Healthcare Lobbyist - Skills, Responsibilities & Credentials


The term lobbyist was popularized by Ulysses S. Grant, who used it to describe the self-promoting individuals he often encountered in the lobby of the Willard Hotel, which stood just two blocks down from the White House. In contemporary American politics, that lobby is more of a metaphorical one, but lobbyists are as real as they’ve ever been. And in the US healthcare system, they’re an integral part of what influences overall policy.

According to research by Accenture, the US healthcare system is so complex that more than half of the country does not understand how to navigate it. Changing that system is orders of magnitude more difficult. But that’s the charge of healthcare lobbyists, who advocate for the interests of patients, providers, insurers, pharmaceutical companies, or others in the healthcare industry. Leveraging subject-level expertise and a mastery of the art of persuasion, healthcare lobbyists fight to make meaningful adjustments to the US healthcare system.

The stakes are absurdly high. In 2019, four of the six top spenders on lobbying in the US were healthcare-related organizations. Together, they doled out roughly $100 million, outspending cash-flush tech companies like Facebook and Amazon. But what that money could possibly buy is even more valuable: changes to a healthcare system that spends the most of any rich country—but still delivers some of the worst outcomes to the people who use it.

Healthcare Lobbyist Work Environment

The epicenter of the lobbyist industry is situated in proximity to the federal government, on Washington DC’s K Street. A 2011 report in The Washington Post estimated that there were over 13,000 lobbyists across all industries in Washington DC, but with the vast majority of lobbying expenditures going to fewer than 300 firms. Furthermore, the turnover amongst those firms was extremely low. The top ten highest-paid lobbying firms across all industries pulled in nearly a quarter-billion dollars in 2018 alone.

A lobbyist doesn’t necessarily need to live in the nation’s capital, however, nor do they need to work directly at a law firm. Healthcare lobbyists can be employed by pharmaceutical companies, insurance agencies, healthcare providers, nonprofit organizations, or any other outfit with a footprint in the healthcare industry. They can work at the federal, state, or local level.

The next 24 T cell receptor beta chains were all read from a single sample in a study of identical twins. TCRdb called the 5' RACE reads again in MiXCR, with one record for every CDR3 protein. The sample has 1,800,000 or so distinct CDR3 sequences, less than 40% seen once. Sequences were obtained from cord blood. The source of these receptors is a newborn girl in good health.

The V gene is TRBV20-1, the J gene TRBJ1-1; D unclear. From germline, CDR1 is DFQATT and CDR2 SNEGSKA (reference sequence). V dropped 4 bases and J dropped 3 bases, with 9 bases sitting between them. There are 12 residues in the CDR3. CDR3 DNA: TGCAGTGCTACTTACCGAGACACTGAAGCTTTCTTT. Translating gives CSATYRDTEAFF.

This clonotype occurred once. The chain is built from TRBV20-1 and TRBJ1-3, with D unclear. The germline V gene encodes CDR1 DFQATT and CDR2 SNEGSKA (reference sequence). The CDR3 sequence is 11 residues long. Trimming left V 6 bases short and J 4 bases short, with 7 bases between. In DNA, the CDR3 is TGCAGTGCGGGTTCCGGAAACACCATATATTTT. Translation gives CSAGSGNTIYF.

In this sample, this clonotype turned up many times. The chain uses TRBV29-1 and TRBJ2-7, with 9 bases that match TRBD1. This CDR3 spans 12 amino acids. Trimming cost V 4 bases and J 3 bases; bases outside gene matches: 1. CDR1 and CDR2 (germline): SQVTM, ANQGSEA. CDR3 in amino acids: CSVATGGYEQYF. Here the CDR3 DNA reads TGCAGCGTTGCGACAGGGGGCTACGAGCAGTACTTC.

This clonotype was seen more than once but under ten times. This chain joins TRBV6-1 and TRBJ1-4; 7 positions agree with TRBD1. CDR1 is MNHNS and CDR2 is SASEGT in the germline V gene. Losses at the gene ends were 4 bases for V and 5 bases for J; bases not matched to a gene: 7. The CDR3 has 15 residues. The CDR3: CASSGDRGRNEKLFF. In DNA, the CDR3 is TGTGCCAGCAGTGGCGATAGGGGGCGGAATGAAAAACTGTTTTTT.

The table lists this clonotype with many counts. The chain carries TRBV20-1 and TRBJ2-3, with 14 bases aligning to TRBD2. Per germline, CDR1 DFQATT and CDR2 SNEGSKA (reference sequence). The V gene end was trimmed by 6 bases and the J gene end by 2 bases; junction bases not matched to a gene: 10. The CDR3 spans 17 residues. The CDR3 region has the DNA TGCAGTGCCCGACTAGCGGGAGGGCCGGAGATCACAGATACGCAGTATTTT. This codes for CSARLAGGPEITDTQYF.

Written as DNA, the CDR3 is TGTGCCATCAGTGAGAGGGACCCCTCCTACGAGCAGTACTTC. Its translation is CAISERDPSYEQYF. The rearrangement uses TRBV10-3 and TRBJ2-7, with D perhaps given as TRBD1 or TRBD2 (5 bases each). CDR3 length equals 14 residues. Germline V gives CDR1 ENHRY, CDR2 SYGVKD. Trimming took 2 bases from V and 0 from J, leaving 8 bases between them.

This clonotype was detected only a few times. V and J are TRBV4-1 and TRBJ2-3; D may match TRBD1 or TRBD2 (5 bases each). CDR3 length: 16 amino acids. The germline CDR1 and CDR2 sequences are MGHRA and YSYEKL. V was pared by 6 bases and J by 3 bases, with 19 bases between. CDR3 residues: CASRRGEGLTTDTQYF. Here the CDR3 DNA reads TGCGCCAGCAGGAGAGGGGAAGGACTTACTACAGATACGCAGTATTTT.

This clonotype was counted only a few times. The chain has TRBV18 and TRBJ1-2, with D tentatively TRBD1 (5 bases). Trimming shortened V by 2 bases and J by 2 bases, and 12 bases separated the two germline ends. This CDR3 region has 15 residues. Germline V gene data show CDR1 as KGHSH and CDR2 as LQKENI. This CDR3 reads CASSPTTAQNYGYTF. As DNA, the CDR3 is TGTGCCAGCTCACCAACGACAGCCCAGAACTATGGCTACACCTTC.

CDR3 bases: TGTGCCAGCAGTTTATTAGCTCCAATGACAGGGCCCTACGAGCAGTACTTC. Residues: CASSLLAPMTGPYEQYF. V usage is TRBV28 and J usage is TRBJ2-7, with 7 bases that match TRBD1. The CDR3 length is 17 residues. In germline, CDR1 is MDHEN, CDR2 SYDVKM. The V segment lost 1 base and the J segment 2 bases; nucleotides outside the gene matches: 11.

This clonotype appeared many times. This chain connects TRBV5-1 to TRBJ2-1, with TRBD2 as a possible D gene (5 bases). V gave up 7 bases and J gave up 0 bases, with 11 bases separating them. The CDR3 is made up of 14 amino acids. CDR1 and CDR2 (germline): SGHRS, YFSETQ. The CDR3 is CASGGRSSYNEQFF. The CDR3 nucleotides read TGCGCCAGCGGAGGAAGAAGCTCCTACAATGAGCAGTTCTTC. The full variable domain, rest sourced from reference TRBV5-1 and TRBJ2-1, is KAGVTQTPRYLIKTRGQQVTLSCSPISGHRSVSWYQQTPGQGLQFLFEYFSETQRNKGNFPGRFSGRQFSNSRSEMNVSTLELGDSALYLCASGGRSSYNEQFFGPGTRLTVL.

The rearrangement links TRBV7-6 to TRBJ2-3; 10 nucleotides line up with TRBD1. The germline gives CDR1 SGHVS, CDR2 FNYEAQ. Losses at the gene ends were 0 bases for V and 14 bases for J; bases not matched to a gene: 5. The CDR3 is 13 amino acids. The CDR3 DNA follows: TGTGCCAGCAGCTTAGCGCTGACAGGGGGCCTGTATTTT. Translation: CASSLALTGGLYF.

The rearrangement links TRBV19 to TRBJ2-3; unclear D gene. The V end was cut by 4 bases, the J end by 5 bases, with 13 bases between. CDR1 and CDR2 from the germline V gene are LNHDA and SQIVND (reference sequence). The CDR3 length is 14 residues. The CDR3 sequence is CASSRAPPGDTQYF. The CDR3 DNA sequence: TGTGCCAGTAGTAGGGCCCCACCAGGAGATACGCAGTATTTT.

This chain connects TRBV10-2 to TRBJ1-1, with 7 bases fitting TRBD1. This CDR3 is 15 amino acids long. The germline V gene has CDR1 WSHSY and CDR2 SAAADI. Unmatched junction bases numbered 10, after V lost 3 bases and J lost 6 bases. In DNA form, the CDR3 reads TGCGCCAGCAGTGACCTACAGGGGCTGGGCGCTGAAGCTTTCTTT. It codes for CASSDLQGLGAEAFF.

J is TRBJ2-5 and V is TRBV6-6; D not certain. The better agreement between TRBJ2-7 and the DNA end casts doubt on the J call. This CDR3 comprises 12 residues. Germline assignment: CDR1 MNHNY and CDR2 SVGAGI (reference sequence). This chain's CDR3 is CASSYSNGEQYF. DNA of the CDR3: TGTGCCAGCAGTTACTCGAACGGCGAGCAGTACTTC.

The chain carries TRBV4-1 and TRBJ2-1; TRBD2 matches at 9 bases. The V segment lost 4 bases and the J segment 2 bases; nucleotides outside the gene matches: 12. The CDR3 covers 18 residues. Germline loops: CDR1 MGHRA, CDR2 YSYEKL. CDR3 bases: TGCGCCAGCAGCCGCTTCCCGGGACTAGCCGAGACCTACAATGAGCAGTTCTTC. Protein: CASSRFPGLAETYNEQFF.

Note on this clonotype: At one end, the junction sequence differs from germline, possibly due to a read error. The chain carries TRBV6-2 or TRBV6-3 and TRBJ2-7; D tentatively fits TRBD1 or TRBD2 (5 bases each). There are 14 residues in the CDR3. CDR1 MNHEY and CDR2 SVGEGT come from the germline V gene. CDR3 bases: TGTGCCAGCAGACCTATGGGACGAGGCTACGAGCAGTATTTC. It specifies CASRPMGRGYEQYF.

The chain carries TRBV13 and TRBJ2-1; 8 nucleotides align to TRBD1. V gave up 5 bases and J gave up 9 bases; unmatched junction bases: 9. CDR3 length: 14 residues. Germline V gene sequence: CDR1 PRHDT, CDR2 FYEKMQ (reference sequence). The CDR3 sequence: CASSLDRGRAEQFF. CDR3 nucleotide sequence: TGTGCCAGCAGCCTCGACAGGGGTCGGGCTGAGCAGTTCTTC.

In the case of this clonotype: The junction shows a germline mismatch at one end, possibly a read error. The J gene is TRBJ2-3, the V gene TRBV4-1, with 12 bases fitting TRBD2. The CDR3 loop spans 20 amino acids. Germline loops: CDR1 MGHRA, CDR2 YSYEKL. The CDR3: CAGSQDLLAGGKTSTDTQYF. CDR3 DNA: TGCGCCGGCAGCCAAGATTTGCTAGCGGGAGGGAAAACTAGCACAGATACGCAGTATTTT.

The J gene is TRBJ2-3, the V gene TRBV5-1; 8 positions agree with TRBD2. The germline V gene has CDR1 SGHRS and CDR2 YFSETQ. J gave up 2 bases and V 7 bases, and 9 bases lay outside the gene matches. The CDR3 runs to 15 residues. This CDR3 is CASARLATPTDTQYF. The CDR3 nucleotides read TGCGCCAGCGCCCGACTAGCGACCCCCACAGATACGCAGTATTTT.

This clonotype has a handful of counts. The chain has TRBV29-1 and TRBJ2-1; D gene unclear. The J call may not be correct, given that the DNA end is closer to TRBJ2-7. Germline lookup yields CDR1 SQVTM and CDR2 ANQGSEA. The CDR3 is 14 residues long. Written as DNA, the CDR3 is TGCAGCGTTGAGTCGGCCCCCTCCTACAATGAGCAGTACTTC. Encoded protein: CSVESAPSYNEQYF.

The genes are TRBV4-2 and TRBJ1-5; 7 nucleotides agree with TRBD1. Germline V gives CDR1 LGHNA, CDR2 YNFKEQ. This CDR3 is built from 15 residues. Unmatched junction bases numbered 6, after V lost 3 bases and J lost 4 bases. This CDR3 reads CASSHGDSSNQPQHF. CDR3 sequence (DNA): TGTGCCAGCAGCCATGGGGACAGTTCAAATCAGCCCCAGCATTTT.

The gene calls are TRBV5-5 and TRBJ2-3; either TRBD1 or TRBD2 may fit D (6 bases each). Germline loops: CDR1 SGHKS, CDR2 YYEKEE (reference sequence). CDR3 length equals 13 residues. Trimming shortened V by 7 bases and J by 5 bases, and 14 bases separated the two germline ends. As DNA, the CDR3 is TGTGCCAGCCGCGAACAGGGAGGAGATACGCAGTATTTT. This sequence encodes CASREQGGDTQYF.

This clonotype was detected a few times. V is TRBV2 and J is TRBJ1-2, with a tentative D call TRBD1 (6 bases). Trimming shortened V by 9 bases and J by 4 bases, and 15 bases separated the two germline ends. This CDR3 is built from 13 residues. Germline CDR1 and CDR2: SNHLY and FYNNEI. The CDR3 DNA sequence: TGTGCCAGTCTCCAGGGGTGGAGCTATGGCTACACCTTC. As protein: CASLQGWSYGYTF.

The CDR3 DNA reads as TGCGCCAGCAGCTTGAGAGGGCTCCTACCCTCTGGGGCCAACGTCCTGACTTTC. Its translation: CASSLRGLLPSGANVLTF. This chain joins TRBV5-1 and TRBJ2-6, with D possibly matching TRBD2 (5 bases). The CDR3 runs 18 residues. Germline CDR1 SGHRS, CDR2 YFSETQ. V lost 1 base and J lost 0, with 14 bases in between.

This is a modern and mobile profession that centers around a mix of networking and analysis, and a healthcare lobbyist will often take their job with them across multiple locations.

Healthcare Lobbyist Daily Responsibilities

The primary responsibility of a healthcare lobbyist is to advance the interests of their client. Who that client is will have an enormous impact on the actual tasks at hand: the needs of a pharmaceutical company can diverge significantly from the needs of a public health organization, for example. Still, some general similarities do exist across the daily responsibilities of many healthcare lobbyists.

Typical daily responsibilities of a healthcare lobbyist may include:

  • Cultivating personal and professional relationships
  • Meeting with elected officials and policymakers
  • Drafting potential changes to current policy
  • Analyzing the impacts of different policy proposals
  • Organizing broader support through fundraisers
  • Educating and advising other stakeholders

Healthcare lobbyists generally fall into two categories: direct lobbyists and indirect lobbyists.

  • Direct lobbyists, also called inside lobbyists, will focus on influencing government officials and their staff directly.
  • Indirect lobbyists, also called outside lobbyists, will attempt to influence people outside the policymaking community, who can in turn pressure policymakers.

Both categories require a strong skill set and educational background.

Healthcare Lobbyist Required Skills & Knowledge

A firm understanding of the legal and policy frameworks undergirding healthcare is a requirement for practically all healthcare lobbyists. In order to meet the complexity of this profession, healthcare lobbyists almost certainly will need a graduate-level education.